In addition to bolstering retirees' long-term financial security, certificates of deposit (CDs) also can be used to meet other financial goals in a variety of situations.

In essence, they can provide a secure place to "park" money that is earmarked for a specific purpose at a specific time—especially when you will be using the money relatively soon and need to avoid the short-term fluctuations of the stock market.

Similarly, CDs often make sense for funds that have been put aside for large life events such as a wedding, a vacation or an impending home purchase. For example, if you have a high school junior or senior, you may want to move a significant portion of their college savings out of mutual funds and into a CD. We talked to Carl Friedrich, managing principal of Friedrich Wealth Management in Syosset, New York about that subject. "With college," says Friedrich, "you know when you're going to need the money you're going to be able to nail it to the year. So I think college saving is very conducive to CD investing."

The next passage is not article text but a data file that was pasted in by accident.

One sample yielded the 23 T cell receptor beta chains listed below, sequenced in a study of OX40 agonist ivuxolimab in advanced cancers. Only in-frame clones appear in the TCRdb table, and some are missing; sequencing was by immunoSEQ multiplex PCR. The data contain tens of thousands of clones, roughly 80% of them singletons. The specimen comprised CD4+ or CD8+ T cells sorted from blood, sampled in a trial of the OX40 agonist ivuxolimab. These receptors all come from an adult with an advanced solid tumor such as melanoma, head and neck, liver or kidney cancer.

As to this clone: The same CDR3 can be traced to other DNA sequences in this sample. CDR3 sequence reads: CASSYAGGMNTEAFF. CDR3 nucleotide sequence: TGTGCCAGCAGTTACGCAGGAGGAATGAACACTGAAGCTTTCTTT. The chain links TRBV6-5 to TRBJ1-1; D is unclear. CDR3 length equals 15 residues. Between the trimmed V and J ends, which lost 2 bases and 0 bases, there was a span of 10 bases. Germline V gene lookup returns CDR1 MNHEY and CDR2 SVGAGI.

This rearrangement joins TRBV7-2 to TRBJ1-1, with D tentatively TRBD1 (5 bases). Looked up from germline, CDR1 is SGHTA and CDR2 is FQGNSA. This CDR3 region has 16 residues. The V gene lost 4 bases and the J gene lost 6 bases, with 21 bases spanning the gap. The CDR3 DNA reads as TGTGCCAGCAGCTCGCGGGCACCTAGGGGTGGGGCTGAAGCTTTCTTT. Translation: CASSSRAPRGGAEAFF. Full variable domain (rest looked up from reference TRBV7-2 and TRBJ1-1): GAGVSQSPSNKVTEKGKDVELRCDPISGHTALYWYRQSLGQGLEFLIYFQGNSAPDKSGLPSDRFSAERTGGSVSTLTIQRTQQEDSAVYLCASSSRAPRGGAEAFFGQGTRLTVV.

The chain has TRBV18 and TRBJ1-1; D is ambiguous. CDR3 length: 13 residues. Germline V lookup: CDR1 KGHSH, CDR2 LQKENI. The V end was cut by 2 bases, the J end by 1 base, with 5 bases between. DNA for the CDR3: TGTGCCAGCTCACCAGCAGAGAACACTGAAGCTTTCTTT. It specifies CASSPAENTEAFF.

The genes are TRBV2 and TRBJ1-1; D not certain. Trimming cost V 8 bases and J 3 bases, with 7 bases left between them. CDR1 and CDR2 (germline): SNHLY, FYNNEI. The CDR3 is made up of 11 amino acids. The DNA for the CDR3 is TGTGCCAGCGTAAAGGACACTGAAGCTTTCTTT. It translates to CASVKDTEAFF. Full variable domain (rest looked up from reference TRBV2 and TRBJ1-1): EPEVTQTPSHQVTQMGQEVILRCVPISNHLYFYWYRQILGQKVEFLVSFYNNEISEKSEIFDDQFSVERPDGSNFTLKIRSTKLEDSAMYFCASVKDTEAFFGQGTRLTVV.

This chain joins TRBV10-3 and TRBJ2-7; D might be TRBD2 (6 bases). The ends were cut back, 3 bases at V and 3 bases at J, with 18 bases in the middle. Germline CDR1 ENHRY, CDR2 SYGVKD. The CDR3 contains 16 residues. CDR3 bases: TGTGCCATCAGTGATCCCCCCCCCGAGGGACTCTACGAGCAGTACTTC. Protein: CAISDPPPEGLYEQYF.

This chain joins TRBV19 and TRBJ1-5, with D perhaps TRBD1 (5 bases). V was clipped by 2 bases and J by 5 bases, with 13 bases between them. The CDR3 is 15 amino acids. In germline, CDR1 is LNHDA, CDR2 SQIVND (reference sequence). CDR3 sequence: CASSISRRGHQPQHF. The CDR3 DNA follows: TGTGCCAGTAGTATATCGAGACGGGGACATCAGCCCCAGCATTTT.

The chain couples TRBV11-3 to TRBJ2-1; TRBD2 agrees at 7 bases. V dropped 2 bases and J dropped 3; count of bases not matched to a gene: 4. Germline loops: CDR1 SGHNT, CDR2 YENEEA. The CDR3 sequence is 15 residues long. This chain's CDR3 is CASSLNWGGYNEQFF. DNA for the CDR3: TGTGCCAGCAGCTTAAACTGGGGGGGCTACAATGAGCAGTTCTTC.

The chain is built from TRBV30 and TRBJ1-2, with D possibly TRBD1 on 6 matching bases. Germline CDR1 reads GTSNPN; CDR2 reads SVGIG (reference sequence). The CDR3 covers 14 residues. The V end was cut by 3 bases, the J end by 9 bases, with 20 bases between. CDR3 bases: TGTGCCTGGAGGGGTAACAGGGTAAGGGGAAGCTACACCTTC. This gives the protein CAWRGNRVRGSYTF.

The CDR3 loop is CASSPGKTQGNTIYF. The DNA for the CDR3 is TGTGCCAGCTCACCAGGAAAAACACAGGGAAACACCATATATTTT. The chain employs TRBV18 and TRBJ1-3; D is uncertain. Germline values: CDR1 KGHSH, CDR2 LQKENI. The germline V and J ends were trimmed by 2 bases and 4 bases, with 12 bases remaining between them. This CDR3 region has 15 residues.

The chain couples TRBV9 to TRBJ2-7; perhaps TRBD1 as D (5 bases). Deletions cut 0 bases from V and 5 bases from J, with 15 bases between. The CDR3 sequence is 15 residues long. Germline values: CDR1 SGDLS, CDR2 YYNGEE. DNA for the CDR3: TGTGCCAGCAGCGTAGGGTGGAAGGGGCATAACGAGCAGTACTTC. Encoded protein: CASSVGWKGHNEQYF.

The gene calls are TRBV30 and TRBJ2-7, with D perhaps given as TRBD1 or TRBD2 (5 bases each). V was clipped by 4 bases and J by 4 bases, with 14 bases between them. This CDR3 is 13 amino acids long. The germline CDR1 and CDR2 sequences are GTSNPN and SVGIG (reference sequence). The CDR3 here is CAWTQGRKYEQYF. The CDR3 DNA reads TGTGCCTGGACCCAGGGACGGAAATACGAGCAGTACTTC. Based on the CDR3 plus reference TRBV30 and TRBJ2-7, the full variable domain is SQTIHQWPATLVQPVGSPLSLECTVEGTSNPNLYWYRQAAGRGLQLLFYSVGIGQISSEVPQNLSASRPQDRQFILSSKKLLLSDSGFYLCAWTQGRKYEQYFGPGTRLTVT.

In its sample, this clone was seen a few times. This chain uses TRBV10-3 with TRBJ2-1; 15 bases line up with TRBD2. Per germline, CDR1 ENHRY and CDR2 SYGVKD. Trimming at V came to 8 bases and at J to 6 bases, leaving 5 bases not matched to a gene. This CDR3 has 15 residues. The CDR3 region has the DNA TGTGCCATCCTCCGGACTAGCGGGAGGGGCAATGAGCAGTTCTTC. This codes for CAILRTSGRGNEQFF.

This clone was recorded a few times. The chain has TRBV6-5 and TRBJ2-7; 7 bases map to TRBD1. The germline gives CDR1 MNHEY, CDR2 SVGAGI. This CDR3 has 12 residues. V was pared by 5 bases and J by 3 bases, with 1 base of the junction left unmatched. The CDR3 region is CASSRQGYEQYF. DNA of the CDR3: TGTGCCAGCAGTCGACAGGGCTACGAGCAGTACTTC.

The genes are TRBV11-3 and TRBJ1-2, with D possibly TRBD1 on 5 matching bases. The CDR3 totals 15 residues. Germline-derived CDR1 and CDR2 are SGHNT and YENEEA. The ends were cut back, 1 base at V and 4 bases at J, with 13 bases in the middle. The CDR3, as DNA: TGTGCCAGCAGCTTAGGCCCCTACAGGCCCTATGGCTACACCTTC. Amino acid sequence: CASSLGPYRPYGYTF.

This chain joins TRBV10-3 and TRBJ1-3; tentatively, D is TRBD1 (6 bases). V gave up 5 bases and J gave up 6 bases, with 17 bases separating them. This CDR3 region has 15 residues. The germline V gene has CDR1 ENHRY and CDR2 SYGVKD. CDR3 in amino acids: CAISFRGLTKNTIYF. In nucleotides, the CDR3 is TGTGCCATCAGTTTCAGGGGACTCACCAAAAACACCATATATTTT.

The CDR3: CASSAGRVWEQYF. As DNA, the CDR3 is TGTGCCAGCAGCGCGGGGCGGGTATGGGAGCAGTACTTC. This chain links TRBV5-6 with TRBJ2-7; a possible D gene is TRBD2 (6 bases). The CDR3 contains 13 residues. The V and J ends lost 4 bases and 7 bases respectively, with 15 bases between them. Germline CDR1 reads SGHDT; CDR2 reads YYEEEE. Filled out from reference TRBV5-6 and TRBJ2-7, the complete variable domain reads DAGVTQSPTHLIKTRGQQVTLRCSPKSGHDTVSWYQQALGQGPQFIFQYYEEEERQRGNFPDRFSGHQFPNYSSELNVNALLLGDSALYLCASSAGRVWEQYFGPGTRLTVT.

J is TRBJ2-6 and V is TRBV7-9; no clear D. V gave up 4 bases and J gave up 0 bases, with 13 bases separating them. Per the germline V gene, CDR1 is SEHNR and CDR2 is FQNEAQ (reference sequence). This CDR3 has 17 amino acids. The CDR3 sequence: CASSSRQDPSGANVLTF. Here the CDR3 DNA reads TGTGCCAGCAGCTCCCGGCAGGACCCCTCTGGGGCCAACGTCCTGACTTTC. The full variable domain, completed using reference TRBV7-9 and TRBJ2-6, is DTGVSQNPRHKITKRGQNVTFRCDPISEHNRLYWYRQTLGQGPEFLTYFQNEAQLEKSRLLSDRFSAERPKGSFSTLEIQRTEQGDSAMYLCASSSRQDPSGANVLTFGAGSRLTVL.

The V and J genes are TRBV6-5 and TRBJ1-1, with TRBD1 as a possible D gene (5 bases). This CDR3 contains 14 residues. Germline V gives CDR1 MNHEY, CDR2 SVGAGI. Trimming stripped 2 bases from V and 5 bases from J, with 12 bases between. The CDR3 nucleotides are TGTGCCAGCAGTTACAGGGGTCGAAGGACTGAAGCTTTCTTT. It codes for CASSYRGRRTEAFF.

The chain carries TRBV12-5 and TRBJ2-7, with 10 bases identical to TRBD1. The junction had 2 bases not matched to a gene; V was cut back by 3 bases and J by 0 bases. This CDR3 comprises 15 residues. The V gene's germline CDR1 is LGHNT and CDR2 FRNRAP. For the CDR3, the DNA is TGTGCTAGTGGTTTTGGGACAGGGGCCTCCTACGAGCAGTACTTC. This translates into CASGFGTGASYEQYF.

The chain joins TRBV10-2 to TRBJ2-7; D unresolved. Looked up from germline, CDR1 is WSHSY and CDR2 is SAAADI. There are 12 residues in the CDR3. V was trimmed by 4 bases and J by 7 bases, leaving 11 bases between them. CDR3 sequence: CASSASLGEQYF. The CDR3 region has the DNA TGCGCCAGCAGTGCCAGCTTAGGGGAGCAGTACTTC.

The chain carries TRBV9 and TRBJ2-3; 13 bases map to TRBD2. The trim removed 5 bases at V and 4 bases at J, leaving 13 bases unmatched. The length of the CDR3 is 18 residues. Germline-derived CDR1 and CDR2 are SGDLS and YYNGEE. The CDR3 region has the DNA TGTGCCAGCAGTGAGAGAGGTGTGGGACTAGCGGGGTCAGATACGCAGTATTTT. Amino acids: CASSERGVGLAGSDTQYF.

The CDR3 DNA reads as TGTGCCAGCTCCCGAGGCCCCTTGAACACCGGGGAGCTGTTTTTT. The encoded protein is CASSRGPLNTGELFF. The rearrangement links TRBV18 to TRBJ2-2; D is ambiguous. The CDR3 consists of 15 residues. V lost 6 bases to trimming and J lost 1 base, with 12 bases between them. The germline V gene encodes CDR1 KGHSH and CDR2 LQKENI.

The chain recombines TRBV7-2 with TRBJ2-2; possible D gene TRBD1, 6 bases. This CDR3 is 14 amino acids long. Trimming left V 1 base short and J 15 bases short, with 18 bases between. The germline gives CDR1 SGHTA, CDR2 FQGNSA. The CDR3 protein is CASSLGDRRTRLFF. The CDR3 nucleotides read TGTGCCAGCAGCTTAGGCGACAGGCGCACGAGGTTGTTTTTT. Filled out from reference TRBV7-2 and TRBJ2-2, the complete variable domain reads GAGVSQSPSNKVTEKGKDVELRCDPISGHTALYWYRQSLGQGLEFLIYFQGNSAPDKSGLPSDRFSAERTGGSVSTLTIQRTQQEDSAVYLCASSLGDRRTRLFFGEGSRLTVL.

Some people also use them to impose a measure of self-discipline. Erin Baehr, president of Baehr Family Financial in Stroudsburg, Pennsylvania, told Ally Bank about a client of hers who had a lump sum of money he wanted to use to pay next year's state property taxes. "He wants to put that money away somewhere where he really can't get to it unless someone becomes sick or there's some other extreme circumstance." For this client, she says, a CD has the benefit of putting those designated savings "out of sight, out of mind" until they are needed.

The bottom line: "if you're starting from, 'I know when I need the money and I can't lose a dime,’ CDs keep coming out on top," says Carl Friedrich.

Ally Bank CDs offer a range of benefits. Find out which one works the best for both your savings goals and your long-term financial planning. Visit or call live, 24/7 customer care at 877-247-ALLY (2559) today.

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